Poznań – St Mary Magdalene Collegiate

History

   The exact date of the foundation of the church of St. Mary Magdalene is not known, but it is assumed that it was a few years after the town location, which took place in 1253. It hadn’t so popular in many medieval towns calling of the Blessed Virgin Mary, because that calling had already a collegiate church on Ostrów Tumski. The prince was the primal founder and patron of the church, but since 1282 it has been the Dominican sisters. In the second half of the 14th century there was a major reconstruction of some parts of the temple.
  
In 1447, during the great fire of Poznań, the church was destroyed. At that time the care of the parish was personally taken over by king Kazimierz Jagiellończyk, who at the same time took away the church from Dominicans. The restored church was reopened in 1470. A year later it was given the dignity of the collegiate. In 1555 king Sigismund Augustus donated patronage of the church to the municipality of Poznań.
  
In 1657 the Swedish army set fire to the church, which caused the burning of the whole interior. After a refit of 1661, the gothic corpus of the temple survived in almost unchanged state until June 3, 1773, when a thunderbolt caused a fire which nearly devastated the collegiate. Then in 1777, while trying to rebuild, one of the walls collapsed. What remained was burned by another fire in 1780. At that time the parish took over the church after the Jesuits, and abandon the renovation of the ruined collegiate church. The remains of the church were demolished in 1802.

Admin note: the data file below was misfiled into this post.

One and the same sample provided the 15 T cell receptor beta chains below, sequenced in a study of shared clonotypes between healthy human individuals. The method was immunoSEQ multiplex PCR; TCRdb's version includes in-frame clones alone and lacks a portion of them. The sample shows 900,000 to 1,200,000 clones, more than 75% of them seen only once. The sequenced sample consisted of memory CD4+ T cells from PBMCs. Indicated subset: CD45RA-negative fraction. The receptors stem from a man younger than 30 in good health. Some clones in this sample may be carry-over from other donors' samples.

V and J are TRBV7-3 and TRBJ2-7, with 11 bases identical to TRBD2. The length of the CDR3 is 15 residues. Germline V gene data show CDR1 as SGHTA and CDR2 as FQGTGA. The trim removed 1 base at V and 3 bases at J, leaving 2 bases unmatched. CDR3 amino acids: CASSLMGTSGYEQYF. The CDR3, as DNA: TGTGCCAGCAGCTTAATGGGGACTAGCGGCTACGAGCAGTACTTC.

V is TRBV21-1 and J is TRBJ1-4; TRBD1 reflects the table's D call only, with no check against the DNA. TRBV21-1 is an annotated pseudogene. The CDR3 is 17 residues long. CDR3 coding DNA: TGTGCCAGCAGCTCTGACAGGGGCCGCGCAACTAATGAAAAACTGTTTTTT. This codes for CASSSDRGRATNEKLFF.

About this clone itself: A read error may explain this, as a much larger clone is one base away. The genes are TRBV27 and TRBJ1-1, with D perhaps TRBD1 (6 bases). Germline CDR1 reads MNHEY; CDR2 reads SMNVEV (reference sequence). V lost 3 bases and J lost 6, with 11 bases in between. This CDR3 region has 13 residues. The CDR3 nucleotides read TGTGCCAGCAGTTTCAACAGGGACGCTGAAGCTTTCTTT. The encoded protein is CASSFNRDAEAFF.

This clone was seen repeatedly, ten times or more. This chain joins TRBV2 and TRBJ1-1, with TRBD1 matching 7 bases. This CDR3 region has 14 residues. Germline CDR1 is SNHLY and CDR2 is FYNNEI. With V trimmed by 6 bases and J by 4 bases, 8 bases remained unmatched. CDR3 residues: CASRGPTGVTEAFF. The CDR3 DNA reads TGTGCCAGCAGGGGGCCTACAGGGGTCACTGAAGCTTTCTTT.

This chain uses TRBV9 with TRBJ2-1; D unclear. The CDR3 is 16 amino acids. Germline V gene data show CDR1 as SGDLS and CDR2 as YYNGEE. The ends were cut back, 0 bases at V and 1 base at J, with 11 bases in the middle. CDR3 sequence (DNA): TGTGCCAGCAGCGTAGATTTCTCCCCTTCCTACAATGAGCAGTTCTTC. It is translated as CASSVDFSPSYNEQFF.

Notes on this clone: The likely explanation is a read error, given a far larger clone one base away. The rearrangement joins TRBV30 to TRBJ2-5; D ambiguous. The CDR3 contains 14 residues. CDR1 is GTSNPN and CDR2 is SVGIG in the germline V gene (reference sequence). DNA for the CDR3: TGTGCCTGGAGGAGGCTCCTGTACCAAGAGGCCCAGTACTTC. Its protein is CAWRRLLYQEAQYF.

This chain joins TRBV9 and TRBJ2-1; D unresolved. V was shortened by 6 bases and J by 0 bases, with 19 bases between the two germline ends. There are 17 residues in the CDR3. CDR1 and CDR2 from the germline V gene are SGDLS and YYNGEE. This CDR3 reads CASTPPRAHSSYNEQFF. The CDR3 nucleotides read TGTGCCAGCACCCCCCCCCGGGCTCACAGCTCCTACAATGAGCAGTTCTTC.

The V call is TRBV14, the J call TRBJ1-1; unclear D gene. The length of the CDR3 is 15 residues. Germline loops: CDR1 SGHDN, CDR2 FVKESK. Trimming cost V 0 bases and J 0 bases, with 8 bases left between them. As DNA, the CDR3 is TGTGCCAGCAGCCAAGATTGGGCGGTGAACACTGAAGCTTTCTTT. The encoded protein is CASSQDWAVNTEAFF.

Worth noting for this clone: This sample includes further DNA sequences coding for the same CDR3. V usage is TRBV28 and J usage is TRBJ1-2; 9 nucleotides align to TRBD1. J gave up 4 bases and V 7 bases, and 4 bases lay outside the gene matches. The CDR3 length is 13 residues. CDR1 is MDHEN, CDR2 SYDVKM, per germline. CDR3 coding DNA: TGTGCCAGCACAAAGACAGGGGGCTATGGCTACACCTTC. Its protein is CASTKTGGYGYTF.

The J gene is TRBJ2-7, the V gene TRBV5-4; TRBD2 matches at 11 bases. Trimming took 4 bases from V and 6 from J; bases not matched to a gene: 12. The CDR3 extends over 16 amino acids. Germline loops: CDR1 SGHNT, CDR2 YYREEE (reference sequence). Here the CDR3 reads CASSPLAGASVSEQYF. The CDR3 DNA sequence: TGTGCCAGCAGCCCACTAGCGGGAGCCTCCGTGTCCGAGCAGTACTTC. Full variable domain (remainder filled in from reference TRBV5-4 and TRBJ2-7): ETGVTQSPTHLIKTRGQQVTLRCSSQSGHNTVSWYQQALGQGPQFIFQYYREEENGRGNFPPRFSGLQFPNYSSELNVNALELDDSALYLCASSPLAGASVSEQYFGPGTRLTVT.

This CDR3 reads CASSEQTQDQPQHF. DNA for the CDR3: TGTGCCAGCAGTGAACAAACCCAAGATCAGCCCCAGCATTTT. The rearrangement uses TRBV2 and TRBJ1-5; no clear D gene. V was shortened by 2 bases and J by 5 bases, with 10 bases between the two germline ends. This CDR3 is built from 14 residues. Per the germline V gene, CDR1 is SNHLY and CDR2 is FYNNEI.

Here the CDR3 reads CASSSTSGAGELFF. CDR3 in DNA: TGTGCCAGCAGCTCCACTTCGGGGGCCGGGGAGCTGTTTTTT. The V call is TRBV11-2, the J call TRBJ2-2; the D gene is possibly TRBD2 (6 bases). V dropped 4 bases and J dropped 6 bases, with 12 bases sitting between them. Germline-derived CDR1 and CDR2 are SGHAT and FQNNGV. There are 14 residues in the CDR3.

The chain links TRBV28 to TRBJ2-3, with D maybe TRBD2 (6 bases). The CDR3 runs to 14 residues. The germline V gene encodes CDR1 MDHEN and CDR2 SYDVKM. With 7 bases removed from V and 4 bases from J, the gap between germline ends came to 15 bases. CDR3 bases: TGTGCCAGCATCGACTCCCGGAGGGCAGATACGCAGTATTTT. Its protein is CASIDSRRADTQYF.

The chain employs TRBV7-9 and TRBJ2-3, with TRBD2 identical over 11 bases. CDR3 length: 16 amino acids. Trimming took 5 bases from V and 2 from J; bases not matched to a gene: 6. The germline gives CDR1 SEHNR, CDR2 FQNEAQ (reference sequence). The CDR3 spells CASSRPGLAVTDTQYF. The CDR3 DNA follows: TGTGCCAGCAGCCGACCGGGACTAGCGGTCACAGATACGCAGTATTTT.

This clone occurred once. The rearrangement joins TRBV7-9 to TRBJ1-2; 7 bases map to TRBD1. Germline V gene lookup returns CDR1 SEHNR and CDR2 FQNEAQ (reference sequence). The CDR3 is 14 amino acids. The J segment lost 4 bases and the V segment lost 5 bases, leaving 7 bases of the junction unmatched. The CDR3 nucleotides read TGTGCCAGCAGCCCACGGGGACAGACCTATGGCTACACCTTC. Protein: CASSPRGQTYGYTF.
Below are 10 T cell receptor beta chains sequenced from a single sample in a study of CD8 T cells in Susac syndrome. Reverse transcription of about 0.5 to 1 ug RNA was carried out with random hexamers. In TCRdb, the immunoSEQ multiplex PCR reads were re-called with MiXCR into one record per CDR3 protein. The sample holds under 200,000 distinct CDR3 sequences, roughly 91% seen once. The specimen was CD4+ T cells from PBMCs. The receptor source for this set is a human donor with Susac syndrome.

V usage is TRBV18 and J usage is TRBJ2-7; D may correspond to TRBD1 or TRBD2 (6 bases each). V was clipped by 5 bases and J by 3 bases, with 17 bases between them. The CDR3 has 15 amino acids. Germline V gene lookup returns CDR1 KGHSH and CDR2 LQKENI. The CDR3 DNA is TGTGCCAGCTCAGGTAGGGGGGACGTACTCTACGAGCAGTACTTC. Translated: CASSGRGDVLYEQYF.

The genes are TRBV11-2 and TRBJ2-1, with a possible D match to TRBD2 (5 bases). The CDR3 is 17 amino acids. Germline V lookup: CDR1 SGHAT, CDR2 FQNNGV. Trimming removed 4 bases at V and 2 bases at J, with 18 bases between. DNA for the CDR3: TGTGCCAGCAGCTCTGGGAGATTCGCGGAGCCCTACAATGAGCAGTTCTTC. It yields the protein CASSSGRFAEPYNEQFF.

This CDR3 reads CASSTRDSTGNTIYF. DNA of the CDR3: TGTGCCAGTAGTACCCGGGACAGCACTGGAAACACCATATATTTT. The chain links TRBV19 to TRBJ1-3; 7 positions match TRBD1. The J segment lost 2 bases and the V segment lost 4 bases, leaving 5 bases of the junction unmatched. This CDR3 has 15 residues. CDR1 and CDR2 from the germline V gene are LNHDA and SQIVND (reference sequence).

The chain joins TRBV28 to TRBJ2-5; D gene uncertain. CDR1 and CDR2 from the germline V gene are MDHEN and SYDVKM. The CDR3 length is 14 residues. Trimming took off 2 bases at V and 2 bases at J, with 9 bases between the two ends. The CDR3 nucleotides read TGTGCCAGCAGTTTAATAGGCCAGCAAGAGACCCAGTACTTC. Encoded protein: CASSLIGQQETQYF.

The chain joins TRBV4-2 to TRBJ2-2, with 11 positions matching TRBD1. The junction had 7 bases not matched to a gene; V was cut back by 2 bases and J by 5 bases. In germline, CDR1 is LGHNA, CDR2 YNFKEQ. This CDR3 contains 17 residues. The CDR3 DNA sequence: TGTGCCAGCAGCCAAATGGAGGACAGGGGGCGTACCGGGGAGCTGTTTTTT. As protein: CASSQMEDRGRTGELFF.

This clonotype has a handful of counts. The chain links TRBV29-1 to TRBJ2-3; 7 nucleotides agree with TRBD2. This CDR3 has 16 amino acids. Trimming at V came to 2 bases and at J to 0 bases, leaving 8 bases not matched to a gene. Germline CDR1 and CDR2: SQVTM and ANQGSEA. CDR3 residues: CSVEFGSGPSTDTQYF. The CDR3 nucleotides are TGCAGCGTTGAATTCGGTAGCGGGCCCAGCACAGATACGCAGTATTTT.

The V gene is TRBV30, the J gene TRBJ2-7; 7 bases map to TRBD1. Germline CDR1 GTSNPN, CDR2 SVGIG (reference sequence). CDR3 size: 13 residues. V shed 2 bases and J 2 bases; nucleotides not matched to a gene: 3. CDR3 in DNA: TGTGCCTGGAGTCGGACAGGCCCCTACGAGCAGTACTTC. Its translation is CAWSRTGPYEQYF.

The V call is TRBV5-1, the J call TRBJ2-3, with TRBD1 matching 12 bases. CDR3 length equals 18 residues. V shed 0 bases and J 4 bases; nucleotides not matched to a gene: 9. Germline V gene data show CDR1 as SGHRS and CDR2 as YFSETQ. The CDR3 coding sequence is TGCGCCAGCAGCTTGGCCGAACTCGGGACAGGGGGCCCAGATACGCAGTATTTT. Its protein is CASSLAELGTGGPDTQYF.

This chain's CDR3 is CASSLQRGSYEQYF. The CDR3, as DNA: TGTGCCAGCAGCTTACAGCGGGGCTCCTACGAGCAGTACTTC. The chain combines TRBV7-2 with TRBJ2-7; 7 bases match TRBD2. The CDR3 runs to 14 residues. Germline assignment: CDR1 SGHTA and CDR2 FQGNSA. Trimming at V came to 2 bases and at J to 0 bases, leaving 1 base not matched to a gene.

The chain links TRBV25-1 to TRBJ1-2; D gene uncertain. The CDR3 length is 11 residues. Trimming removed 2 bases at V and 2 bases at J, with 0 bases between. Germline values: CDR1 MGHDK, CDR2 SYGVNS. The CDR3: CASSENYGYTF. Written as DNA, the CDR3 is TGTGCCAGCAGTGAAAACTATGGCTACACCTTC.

Architecture

   Iconographic drawings show the Gothic collegiate church as a three-aisle, seven-bay, basilica without transept, but with a four-sided high tower adjacent to the church from the west, referring in its form to 14th-century Gothic sacral architecture of Silesia. The choir closed on three sides from the east was not separated from the outer body of the church, and the aisles from the east were ended by a straight wall. The long central nave was organically connected to the presbytery of the same height and width and covered with a common gable roof. A chapels adjoined each bay of the aisles, of which there were finally fourteen. They were, together with the aisles, covered with common mono-pitched roofs, which at the same time concealed flying buttresses over the vaults of the aisles.
   Inside, the three-sided closure of the presbytery and the preceding bay were covered with a common vault. The arcades were rather cut straight into the walls, but it is not known whether the lesenes or wall shafts ran over them, or whether the walls remained smooth. Above the vaults of the aisles symmetrical ogival arches were pierced, open in full walls perpendicular to the axis of the church.
   Collegiate church dimensions are known: about 70 meters long and about 42 meters overall width. The height of the central nave was about 30 meters. The tower, about 100 meters high, was crowned with a gothic helmet with a spire.

Current state

   The collegiate church has not survived to modern times. Only the undeveloped Kolegiacki Square in the south-eastern part of the old town testifies to its existence.

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bibliography:
Kowalski Z., Gotyk wielkopolski. Architektura sakralna XIII-XVI wieku, Poznań 2010.

Website wikipedia.org, Kolegiata św. Marii Magdaleny w Poznaniu.